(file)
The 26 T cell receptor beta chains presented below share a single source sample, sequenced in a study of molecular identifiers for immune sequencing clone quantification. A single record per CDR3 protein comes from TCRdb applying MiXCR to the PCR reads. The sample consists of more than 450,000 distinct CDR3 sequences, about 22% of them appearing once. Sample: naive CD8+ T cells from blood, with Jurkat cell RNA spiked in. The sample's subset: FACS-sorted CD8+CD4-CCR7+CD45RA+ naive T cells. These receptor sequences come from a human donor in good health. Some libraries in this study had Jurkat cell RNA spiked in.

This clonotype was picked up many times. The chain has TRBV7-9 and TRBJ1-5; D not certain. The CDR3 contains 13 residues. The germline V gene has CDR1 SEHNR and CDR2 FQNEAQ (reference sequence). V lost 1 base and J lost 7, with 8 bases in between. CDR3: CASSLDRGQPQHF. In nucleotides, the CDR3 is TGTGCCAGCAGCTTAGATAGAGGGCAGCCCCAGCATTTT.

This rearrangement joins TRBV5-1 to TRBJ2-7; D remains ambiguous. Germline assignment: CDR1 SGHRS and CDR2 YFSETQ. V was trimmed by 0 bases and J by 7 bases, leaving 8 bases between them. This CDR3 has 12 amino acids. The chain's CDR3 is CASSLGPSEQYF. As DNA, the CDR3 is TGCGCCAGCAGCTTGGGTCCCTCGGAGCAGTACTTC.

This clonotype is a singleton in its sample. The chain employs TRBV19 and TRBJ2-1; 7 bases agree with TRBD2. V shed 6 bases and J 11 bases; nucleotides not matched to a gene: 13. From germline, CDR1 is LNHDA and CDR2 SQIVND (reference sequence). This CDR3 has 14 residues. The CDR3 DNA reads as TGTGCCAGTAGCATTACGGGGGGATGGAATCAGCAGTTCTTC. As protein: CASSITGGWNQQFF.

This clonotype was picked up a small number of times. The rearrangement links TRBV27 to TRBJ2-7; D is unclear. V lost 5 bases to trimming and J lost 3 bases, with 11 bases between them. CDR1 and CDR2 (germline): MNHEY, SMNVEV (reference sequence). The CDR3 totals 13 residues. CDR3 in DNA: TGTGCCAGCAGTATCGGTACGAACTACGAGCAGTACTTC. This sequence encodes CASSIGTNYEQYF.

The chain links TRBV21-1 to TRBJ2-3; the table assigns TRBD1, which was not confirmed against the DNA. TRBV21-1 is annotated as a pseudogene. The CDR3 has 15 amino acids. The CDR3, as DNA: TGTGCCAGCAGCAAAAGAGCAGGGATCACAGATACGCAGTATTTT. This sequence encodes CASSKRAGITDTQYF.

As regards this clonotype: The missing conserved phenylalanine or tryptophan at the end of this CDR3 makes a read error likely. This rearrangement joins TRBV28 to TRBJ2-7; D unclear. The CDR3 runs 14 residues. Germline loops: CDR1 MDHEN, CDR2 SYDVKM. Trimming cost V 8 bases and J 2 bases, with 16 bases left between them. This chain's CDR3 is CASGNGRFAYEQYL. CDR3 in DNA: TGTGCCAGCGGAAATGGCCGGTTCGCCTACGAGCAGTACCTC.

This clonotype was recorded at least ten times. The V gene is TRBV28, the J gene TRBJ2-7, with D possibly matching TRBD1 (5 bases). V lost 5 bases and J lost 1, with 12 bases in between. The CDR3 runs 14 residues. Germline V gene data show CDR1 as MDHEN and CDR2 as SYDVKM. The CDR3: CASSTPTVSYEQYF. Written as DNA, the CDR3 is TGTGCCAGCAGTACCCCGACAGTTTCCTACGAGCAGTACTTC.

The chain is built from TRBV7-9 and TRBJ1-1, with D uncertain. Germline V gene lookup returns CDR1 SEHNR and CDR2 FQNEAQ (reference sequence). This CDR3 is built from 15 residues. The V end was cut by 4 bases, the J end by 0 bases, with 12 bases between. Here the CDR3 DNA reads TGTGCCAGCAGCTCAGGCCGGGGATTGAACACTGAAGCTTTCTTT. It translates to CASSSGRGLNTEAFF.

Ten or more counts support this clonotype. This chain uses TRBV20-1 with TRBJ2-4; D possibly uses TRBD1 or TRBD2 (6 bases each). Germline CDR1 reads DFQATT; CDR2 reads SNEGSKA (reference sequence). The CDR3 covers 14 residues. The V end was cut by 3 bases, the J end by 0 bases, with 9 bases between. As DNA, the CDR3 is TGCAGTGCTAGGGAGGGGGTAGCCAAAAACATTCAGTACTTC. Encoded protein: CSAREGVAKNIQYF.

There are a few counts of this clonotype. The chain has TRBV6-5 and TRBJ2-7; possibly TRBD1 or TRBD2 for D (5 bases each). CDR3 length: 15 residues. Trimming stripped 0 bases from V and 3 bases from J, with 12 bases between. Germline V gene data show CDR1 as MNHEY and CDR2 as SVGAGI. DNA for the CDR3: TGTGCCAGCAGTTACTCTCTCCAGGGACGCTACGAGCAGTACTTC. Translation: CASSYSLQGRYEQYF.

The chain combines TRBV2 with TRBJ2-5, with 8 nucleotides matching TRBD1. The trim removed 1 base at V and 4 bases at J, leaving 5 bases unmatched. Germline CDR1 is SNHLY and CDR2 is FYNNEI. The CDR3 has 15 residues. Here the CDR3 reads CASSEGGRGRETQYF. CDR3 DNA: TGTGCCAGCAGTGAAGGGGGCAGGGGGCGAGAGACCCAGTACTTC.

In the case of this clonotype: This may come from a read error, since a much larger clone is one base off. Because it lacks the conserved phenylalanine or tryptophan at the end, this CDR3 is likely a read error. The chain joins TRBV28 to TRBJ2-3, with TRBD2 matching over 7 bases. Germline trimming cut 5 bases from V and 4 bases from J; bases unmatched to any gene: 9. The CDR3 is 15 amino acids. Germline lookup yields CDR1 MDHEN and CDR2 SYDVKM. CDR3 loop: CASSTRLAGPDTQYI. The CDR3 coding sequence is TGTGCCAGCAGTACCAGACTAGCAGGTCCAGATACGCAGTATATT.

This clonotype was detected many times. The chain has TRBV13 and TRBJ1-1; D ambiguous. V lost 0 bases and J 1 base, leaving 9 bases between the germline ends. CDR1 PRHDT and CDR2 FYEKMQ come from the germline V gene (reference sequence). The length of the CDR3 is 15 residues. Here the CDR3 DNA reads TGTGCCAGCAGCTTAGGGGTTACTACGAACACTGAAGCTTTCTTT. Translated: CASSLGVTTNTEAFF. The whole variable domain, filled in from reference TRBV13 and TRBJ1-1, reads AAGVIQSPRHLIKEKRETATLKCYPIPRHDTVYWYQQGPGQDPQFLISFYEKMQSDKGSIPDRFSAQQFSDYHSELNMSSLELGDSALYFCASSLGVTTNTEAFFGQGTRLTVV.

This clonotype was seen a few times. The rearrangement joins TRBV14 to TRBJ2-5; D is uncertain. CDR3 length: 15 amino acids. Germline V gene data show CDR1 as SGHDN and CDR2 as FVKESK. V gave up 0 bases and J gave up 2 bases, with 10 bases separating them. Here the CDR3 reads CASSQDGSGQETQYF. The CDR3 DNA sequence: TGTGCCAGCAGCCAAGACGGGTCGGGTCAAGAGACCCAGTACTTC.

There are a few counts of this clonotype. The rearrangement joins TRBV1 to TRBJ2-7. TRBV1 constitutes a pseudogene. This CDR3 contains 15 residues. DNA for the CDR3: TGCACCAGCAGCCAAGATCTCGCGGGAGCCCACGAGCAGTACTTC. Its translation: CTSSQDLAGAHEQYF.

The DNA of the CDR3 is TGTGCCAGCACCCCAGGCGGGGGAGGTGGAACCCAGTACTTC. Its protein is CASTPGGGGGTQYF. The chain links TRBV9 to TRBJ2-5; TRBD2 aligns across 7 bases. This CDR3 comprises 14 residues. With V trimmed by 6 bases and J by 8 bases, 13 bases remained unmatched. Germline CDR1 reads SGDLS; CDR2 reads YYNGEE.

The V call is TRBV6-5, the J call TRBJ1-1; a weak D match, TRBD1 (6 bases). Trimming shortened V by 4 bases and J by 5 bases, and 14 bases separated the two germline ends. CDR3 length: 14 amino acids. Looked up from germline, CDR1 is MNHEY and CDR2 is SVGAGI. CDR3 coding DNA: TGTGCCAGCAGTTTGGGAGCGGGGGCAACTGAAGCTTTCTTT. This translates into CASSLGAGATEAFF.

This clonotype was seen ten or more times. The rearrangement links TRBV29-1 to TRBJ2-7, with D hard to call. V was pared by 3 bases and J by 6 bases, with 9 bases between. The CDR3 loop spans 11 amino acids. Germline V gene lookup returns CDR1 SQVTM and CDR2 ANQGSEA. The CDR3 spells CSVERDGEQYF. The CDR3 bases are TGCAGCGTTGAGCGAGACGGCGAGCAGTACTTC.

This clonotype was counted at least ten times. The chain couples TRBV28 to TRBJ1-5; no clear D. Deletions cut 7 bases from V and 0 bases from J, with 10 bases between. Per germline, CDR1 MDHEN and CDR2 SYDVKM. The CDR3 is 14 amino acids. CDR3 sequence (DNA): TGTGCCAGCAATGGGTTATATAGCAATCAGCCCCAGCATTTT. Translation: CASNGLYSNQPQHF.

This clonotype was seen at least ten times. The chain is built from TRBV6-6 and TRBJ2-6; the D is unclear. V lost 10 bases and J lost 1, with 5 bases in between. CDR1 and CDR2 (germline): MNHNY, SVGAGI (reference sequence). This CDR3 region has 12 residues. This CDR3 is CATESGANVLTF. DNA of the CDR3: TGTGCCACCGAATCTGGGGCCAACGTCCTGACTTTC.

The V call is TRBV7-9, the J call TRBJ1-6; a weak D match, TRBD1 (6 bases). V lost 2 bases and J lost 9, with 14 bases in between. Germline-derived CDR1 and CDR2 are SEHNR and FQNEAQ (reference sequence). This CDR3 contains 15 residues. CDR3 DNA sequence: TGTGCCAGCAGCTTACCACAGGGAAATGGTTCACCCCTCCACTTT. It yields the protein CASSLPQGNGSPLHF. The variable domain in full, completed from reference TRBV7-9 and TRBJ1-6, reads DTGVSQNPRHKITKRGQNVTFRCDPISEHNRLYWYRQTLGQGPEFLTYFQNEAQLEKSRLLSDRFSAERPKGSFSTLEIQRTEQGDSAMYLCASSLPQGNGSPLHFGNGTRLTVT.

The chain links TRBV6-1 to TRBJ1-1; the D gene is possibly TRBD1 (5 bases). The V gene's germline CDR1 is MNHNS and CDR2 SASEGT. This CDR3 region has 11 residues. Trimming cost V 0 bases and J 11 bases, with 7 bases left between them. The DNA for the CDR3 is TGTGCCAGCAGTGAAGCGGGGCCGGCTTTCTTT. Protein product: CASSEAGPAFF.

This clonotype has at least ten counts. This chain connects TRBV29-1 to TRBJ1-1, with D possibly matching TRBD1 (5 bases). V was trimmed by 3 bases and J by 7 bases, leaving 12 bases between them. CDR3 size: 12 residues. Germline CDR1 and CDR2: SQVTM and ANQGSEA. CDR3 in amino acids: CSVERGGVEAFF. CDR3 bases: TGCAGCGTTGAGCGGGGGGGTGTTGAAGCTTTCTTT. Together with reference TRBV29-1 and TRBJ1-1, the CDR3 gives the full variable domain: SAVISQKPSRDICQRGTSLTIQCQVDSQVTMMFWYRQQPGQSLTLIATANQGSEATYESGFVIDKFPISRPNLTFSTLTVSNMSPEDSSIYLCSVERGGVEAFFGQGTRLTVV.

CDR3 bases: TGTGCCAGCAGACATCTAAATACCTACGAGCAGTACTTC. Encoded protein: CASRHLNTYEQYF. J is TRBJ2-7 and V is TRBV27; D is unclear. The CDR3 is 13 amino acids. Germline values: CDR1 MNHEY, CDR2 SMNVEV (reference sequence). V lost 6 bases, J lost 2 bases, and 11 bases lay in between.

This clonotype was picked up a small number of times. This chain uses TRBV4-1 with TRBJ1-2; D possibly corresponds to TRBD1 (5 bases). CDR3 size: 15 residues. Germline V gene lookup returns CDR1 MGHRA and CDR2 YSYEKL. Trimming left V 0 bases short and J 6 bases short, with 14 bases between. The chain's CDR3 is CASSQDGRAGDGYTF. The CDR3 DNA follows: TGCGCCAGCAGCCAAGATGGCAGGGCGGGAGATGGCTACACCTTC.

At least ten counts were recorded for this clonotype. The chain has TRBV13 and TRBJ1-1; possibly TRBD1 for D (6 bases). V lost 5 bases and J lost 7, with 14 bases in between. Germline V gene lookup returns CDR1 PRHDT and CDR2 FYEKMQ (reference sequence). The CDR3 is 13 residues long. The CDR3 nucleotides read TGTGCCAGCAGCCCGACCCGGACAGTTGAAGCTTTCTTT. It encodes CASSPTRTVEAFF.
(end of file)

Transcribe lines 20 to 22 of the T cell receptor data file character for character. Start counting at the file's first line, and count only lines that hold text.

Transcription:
This clonotype was counted at least ten times. The chain couples TRBV28 to TRBJ1-5; no clear D. Deletions cut 7 bases from V and 0 bases from J, with 10 bases between. Per germline, CDR1 MDHEN and CDR2 SYDVKM. The CDR3 is 14 amino acids. CDR3 sequence (DNA): TGTGCCAGCAATGGGTTATATAGCAATCAGCCCCAGCATTTT. Translation: CASNGLYSNQPQHF.

This clonotype was seen at least ten times. The chain is built from TRBV6-6 and TRBJ2-6; the D is unclear. V lost 10 bases and J lost 1, with 5 bases in between. CDR1 and CDR2 (germline): MNHNY, SVGAGI (reference sequence). This CDR3 region has 12 residues. This CDR3 is CATESGANVLTF. DNA of the CDR3: TGTGCCACCGAATCTGGGGCCAACGTCCTGACTTTC.

The V call is TRBV7-9, the J call TRBJ1-6; a weak D match, TRBD1 (6 bases). V lost 2 bases and J lost 9, with 14 bases in between. Germline-derived CDR1 and CDR2 are SEHNR and FQNEAQ (reference sequence). This CDR3 contains 15 residues. CDR3 DNA sequence: TGTGCCAGCAGCTTACCACAGGGAAATGGTTCACCCCTCCACTTT. It yields the protein CASSLPQGNGSPLHF. The variable domain in full, completed from reference TRBV7-9 and TRBJ1-6, reads DTGVSQNPRHKITKRGQNVTFRCDPISEHNRLYWYRQTLGQGPEFLTYFQNEAQLEKSRLLSDRFSAERPKGSFSTLEIQRTEQGDSAMYLCASSLPQGNGSPLHFGNGTRLTVT.